Harrington et al (1993) compared people who have being adopted with their biological and adopted parents. He found that up to 20% of those relatives suffered from the disorder compared with 5-10% of their adoptive relatives. In conclusion this shows a higher rate of depression in their biological parents compared to adopted parents. However, these are not representive groups as they have given their child up for adoption which could be linked to depression. If the biological parents gave their child up for adoption due to depression then there would be depression in the family history. Also you need to know the need to know the age the child was adopted as the behavior could have being modelled according to a behavioral approach.
The biological approach also states that the depression could be due to an imbalance of chemicals. It suggests that in depression serotonin levels are low which could have being inherited. This is supported by the success of Prozac and other anti-depressants which increase serotonin. However, this could be a placebo effect where the cognitive approach states the individual thinks they are feeling better because they are taking the drugs.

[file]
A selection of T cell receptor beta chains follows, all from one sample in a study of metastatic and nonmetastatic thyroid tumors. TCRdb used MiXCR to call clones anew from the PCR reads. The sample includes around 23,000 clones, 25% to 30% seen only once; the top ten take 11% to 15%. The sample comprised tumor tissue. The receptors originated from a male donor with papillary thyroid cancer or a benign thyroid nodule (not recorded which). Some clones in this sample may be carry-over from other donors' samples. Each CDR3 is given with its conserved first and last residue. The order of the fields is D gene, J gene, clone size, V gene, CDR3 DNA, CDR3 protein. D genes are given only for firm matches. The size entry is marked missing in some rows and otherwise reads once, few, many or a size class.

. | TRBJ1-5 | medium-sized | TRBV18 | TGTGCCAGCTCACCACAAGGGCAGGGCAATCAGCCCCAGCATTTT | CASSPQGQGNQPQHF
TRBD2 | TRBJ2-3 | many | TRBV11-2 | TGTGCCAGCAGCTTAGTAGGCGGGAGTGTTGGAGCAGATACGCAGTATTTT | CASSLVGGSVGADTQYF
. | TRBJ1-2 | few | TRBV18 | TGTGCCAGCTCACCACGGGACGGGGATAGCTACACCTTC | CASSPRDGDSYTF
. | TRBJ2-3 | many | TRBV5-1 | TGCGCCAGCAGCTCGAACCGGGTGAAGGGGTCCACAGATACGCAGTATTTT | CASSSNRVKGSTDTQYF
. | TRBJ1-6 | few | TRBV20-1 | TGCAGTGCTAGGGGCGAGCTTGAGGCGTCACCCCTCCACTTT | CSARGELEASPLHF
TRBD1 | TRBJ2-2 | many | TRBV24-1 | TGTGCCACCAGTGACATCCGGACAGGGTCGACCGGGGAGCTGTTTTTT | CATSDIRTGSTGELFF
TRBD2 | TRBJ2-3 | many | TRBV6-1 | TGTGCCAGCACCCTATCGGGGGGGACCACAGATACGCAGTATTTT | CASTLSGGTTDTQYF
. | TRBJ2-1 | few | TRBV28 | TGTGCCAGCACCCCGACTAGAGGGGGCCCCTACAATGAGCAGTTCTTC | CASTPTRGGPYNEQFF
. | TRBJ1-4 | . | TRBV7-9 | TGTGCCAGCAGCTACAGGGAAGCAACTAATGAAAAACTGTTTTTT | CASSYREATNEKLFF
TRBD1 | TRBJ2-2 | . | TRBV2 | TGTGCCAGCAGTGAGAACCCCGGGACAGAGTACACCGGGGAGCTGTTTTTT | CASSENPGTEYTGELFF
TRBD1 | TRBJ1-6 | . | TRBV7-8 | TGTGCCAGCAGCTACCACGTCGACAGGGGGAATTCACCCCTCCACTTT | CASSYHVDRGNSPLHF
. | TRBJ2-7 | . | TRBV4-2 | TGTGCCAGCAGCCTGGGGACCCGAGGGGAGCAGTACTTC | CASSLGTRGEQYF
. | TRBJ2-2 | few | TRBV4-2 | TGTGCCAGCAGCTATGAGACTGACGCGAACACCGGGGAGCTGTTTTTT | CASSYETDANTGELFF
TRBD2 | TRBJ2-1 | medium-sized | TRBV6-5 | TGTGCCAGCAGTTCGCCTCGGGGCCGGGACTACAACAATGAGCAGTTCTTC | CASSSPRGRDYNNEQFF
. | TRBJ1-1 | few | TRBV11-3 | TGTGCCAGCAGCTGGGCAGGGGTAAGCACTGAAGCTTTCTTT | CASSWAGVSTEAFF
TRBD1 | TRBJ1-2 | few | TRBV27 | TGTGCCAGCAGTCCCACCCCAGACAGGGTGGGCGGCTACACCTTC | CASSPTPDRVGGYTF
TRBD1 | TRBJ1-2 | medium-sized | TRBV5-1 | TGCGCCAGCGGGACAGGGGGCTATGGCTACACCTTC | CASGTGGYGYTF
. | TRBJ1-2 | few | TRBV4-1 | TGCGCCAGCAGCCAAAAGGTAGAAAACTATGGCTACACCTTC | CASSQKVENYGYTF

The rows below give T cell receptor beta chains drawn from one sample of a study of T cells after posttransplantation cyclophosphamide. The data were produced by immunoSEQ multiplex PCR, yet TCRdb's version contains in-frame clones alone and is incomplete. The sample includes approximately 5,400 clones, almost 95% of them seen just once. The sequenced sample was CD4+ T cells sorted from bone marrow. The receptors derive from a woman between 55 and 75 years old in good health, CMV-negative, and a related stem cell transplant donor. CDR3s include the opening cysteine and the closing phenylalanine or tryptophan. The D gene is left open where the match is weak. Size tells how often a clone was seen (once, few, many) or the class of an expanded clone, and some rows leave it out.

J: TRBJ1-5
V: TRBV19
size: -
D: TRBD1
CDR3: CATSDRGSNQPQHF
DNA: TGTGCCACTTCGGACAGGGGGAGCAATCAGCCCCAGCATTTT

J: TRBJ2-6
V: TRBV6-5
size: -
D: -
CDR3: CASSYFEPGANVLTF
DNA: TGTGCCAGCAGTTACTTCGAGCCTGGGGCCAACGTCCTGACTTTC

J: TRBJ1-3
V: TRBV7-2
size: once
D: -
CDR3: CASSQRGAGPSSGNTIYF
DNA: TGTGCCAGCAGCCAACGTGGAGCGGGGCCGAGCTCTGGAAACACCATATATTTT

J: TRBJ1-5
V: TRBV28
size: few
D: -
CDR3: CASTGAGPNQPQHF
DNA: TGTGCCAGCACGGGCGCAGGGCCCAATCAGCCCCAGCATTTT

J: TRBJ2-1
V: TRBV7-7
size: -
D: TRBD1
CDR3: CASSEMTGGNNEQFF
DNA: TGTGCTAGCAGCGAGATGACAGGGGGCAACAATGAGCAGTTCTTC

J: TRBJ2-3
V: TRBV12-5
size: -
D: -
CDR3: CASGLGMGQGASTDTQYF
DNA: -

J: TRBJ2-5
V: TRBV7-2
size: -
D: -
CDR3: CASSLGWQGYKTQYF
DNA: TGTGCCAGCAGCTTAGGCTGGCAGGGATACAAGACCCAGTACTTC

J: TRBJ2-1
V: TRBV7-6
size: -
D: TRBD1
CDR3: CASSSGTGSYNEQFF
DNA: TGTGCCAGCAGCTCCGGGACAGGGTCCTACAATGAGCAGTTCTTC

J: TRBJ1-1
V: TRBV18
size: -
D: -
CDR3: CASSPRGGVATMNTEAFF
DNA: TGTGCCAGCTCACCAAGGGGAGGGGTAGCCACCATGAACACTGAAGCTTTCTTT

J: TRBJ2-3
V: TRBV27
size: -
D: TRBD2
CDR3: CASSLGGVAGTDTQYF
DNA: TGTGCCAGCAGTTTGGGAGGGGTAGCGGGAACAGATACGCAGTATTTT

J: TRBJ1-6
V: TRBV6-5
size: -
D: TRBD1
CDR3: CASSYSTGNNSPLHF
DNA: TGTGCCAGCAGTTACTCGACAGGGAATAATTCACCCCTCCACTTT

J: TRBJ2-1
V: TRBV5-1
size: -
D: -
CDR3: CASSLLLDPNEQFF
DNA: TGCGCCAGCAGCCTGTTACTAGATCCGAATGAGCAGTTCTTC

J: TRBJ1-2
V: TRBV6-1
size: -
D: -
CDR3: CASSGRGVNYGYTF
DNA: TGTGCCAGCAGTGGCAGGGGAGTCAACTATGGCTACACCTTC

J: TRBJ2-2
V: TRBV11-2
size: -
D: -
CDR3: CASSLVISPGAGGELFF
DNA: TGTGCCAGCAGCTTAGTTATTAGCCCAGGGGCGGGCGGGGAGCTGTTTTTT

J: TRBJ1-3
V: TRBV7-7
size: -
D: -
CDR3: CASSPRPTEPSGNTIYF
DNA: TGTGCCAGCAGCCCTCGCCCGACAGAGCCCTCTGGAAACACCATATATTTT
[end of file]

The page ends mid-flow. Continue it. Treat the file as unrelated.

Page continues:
The endocrine system and depression suggests a link between chemical imbalances/ bodily changes and depression. The female menstrual cycle involves changes in the level of oestrogen and progesterone over the monthly cycle. The week or two prior to the menstruation some women become irritable, gain mood swings, decreased concentration and depression. This is linked to changes related to hormonal fluctuations.
This is supported by Abranowitz et al (1982) studied female admissions to one psychiatric hospital and found 41% entered on the day before or on the first day off their menstrual period. However, this could have being because of the stress of the admission which can affect the period cycle. Also not every individual would be admitted into a psychiatric hospital with depression, you need to know what the disorder they had. The women on the pill wouldn't be accounted for.
The strengths of the biological approach is that it decreases the stigma associated with labeling someone as ‘abnormal’ because it is thought that the abnormality is not the fault of the individual, it is merely down to chance and luck. This means that people who suffer with depression are now more widely accepted and they are able to lead easier lives. Also it a very scientific approach to abnormality and allows research to be undertaken which can prove or disprove theories of what causes depression. However, it gives the person diminished responsibility for their own wellbeing as they put their trust in the doctors and other professionals to look after their best interests. Also it is unclear whether chemical imbalances in the brain are the cause of the depression or symptoms of it. The biological approach is reductionist because it assumes that humans are merely biological and that all of our thought processes occur due to chemicals and innate programming, it doesn’t take into account other approaches view points.